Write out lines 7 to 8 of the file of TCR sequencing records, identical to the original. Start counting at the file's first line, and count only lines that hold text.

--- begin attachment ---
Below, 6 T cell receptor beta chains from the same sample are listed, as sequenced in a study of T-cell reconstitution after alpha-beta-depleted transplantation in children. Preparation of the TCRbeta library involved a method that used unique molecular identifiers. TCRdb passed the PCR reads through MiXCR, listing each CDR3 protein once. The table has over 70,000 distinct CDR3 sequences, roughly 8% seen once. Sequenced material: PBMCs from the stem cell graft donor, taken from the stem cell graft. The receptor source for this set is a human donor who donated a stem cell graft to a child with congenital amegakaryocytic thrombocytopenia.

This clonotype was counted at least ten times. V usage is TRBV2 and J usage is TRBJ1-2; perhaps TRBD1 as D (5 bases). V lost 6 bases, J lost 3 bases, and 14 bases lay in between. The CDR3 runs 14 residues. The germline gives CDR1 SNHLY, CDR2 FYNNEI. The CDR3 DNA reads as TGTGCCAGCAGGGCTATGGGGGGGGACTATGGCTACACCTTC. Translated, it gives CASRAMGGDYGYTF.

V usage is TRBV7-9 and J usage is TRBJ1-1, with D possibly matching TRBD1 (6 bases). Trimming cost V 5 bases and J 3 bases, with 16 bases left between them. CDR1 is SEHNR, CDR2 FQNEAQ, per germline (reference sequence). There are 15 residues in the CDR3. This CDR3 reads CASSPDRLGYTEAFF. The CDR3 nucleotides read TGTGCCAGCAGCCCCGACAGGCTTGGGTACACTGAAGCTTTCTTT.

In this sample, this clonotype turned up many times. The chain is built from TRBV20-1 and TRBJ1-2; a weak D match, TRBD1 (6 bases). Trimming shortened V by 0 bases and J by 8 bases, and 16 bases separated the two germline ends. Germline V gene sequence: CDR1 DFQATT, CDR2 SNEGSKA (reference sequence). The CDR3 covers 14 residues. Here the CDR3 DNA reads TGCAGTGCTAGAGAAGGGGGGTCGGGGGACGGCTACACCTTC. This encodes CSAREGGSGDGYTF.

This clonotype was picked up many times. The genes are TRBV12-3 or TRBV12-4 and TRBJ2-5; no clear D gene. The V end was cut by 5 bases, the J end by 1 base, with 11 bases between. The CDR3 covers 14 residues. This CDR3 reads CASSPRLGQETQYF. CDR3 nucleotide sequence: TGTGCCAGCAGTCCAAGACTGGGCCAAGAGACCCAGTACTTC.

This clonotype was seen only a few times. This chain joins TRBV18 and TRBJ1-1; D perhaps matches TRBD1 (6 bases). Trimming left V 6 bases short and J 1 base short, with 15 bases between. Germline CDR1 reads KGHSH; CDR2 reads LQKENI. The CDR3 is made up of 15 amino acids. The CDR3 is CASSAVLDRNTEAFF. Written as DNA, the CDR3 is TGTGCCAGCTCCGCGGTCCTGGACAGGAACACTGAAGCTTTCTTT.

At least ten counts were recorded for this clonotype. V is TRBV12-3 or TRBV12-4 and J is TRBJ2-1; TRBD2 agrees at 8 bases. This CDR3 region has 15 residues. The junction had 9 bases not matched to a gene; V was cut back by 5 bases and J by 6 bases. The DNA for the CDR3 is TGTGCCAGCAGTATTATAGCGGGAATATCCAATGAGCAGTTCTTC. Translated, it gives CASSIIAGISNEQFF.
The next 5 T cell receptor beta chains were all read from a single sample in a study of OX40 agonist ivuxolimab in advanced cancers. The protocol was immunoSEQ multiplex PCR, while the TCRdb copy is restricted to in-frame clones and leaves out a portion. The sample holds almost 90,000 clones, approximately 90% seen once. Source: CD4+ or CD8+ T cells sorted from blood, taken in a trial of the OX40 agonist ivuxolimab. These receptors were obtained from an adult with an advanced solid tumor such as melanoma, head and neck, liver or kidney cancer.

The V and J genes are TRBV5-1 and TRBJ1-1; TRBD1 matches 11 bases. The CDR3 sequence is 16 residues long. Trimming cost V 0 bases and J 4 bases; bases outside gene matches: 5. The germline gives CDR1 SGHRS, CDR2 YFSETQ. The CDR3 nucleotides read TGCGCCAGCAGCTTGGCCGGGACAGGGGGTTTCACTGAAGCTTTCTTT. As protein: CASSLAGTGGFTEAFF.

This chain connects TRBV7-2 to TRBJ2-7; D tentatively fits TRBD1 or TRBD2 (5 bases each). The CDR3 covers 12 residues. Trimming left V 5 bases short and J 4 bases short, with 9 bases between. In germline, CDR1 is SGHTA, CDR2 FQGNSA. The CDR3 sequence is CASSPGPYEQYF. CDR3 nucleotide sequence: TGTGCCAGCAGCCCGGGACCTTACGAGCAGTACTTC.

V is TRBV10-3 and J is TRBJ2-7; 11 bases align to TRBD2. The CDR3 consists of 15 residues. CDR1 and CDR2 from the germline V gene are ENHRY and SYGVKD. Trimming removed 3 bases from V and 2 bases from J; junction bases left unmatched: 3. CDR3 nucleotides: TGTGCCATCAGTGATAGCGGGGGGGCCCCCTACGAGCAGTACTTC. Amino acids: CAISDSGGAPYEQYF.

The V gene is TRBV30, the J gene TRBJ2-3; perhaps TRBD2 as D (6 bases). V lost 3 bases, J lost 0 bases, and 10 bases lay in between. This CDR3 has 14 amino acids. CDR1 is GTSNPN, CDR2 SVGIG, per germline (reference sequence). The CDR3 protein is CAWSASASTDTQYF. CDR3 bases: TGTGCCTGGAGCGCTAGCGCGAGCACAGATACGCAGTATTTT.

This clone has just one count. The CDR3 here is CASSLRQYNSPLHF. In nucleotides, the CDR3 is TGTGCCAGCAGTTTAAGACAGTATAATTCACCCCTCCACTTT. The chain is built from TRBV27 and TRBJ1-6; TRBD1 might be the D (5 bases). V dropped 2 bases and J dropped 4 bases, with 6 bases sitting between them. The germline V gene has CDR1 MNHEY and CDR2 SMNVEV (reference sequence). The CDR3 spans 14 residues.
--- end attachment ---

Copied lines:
At least ten counts were recorded for this clonotype. V is TRBV12-3 or TRBV12-4 and J is TRBJ2-1; TRBD2 agrees at 8 bases. This CDR3 region has 15 residues. The junction had 9 bases not matched to a gene; V was cut back by 5 bases and J by 6 bases. The DNA for the CDR3 is TGTGCCAGCAGTATTATAGCGGGAATATCCAATGAGCAGTTCTTC. Translated, it gives CASSIIAGISNEQFF.
The next 5 T cell receptor beta chains were all read from a single sample in a study of OX40 agonist ivuxolimab in advanced cancers. The protocol was immunoSEQ multiplex PCR, while the TCRdb copy is restricted to in-frame clones and leaves out a portion. The sample holds almost 90,000 clones, approximately 90% seen once. Source: CD4+ or CD8+ T cells sorted from blood, taken in a trial of the OX40 agonist ivuxolimab. These receptors were obtained from an adult with an advanced solid tumor such as melanoma, head and neck, liver or kidney cancer.